If you wanna disabuse them of their ideas, just get them to chat to a relatively dedicated Magic player for 5-10 minutes. They’ll quickly feel grateful for the lower spending involved in LCGs.


#10

They are using deceptive terminology and baiting an argument. The most recent example is a news agency simply saying Mike Brown was a young teen who was shot. It doesn’t tell the whole story, but the sentence itself is true.

Saying something is pay-to-win is an insult. People being cynical say it about most current PC games, Hearthstone, and Magic. It’s a fallacy to expect someone with 1x Core set to compete in a vacuum of equal player skill. One core set means I know exactly what ICE you have. Exactly what agendas. Probably your whole deck.

Netrunner expansions increase the options. I don’t know what ICE you have anymore when you own the full set, I can only make meta guesses. I don’t know if you run NAPD or Geothermal, and I won’t know if you are using The Root or Beanstalks.

In short, fuck your friends argument it’s dumb as hell. Yes, you will compete better and have more fun with more cards. Like any gaming hobby.


#11

Of course that will be true, up until you pay the $250-$500 dollars to get every card in the present pool that you want in your decks. Then there’s nothing money can help you with. So your friends are sort of right, but only up to a point - which arguably makes them wrong.

My understanding is that a competitive Magic deck can cost close to the cost of the entire Netrunner card pool, and probably more. I think it’s worth comparing that.


#12

If you do steer the discussion into Magic comparison land, the important difference is this: in an LCG, you know exactly how much a full playset is going to cost you. In Magic, this is variable because of the distribution model and singles market.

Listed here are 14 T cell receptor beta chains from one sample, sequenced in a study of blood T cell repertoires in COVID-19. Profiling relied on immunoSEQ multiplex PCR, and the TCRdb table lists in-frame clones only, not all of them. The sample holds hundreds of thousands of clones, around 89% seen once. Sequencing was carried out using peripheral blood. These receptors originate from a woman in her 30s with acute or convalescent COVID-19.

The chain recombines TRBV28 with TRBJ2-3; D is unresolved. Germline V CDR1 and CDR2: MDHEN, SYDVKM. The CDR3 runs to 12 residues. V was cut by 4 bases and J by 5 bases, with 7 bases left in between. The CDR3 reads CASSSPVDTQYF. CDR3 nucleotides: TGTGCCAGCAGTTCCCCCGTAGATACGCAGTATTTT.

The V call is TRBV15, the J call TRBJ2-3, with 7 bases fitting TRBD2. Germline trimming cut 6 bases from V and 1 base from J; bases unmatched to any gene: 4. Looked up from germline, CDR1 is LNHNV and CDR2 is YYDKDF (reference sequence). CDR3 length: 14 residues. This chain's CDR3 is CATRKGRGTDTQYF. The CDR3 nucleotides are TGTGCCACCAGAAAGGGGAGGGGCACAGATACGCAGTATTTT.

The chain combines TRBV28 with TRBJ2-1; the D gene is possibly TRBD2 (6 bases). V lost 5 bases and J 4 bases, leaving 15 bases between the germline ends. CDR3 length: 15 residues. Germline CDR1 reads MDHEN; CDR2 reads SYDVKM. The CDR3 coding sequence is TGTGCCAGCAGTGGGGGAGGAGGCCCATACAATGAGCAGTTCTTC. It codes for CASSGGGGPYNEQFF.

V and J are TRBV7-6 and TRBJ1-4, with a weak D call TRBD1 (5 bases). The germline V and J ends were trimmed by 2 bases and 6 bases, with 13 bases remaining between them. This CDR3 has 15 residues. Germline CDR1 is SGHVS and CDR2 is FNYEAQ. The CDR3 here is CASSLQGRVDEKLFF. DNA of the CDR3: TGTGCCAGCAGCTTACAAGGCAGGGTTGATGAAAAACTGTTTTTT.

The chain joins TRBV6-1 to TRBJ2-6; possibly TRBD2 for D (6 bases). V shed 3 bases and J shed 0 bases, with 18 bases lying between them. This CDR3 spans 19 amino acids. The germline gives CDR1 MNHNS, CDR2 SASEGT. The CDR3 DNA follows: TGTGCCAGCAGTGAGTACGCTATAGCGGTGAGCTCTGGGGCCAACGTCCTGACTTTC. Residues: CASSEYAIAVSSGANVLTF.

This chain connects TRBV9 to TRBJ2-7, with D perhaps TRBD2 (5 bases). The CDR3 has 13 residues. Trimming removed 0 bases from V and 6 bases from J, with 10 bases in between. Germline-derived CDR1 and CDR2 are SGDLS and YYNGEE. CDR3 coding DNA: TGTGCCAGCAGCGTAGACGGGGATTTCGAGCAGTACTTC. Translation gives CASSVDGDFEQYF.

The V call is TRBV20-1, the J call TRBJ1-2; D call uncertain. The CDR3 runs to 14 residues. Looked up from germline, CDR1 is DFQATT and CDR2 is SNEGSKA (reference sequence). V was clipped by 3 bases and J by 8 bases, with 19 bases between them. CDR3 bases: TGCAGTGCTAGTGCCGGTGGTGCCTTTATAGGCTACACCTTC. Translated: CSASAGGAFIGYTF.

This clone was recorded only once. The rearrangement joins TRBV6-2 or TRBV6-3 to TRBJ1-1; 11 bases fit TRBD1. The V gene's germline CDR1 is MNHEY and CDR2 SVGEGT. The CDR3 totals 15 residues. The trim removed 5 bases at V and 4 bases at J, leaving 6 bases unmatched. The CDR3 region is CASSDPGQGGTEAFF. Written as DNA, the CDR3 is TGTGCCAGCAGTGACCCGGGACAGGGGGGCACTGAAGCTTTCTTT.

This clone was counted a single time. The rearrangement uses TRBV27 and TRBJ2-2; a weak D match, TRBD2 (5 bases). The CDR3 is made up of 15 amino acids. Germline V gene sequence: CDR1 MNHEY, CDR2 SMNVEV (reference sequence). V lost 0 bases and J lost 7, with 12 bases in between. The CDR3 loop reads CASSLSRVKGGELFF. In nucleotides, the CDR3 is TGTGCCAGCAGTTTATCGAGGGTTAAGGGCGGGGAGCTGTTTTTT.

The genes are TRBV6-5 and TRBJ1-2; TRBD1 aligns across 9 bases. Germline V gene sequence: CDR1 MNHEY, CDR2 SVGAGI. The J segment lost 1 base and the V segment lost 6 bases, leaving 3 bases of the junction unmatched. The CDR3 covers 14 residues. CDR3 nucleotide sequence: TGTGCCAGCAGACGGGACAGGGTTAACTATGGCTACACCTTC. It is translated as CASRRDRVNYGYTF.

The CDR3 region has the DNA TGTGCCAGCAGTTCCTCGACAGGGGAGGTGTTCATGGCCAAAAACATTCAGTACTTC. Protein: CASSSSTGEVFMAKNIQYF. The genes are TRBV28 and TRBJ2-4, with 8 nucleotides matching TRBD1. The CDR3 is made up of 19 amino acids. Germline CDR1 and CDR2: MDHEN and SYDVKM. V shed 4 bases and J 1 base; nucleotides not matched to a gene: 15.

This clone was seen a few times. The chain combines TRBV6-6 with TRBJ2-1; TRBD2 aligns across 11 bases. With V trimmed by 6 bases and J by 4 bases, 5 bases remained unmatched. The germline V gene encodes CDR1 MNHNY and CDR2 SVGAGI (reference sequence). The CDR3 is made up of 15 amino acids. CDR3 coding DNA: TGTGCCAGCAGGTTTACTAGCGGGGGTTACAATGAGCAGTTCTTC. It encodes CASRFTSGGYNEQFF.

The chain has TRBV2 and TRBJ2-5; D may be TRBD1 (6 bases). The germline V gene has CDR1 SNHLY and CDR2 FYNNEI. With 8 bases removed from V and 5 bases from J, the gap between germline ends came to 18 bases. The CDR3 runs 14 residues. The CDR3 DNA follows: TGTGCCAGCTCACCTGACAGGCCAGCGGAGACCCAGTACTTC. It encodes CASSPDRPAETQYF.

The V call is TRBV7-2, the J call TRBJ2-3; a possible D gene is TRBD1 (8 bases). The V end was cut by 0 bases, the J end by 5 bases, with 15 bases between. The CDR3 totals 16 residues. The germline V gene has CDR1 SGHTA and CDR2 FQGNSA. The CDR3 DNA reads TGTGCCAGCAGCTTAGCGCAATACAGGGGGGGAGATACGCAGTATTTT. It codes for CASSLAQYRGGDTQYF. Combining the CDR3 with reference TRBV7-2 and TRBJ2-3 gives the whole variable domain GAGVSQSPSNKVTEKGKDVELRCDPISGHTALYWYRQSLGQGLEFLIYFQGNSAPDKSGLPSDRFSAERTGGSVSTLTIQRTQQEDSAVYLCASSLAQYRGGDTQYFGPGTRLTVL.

#13

Thanks for the replies so far. I think we’re all on the same page, overall. I’m a long time gamer, including significant runs with Magic, so I know the field.

I acknowledge that, in addition to my friends argument being silly, the challenge itself is also silly. The game was never meant to be played this way, and it is right that it is so. In this particular case, not to aggrandize myself in any way, but I’m a significantly stronger player then them. This seemed like the most stark way to juxtapose card selection and player skill.


#14

this is absolutely true. A:NR is “pay-to-win” only in comparison to, say, monopoly or checkers. Compare to other games in this genre and it is a fucking bargain

also: play NBN. freaking astro-biotics can win games with their arms tied behind their backs. splash a biotic labor or two and a few decent ice or econ cards, and you’re set


#15

Netrunner still requires as much devoting as any CCGs but FFG has been very good about trying to avoid the bad publicity that CCGs get. Only the distribution model is different with LCG/CCG but the bigger picture is still the same. But seeing Netrunner about 15$ per month hobby is still very good if you want very deep and customizable game.

Netrunner can work good as a casual game also if you play only with limited card pool. I don’t think game works so well if you are playing Core set against all allowed because you are playing almost like two different games. I don’t think this is a issue about playing skill because player with more cards will always have the advantage. Of course better skilled player can win with more limited card pool also.

I don’t understand so much the “more money, better winrate” argument because Netrunner is planned to be expandable from the beginning. You should be playing about similar cardpool vs similar cardpool where this issue doesn’t exists. However, new player hardly needs all the cards from the beginning. Netrunner should be seen as “more money, more customization, more options, more strategy, less rare card hunting than any CCG could provide with similar investment”.


#16

Play Gabe.


#17

A sufficiently advanced player with only core set cards will most often beat people who only call the game pay-to-win because they don’t know better, even if they have all the cards.


#18

A sufficiently advanced player with only core set cards will most often beat people who only call the game pay-to-win because they don’t know better, even if they have all the cards.

That’s the hope. :wink:


#19

I’ll prove it on OCTGN if necessary ; )


#20

your win ratio with coreset only decks would be way higher, if opponent wouldnt know u play coreset only. knowledge is huge weapon here.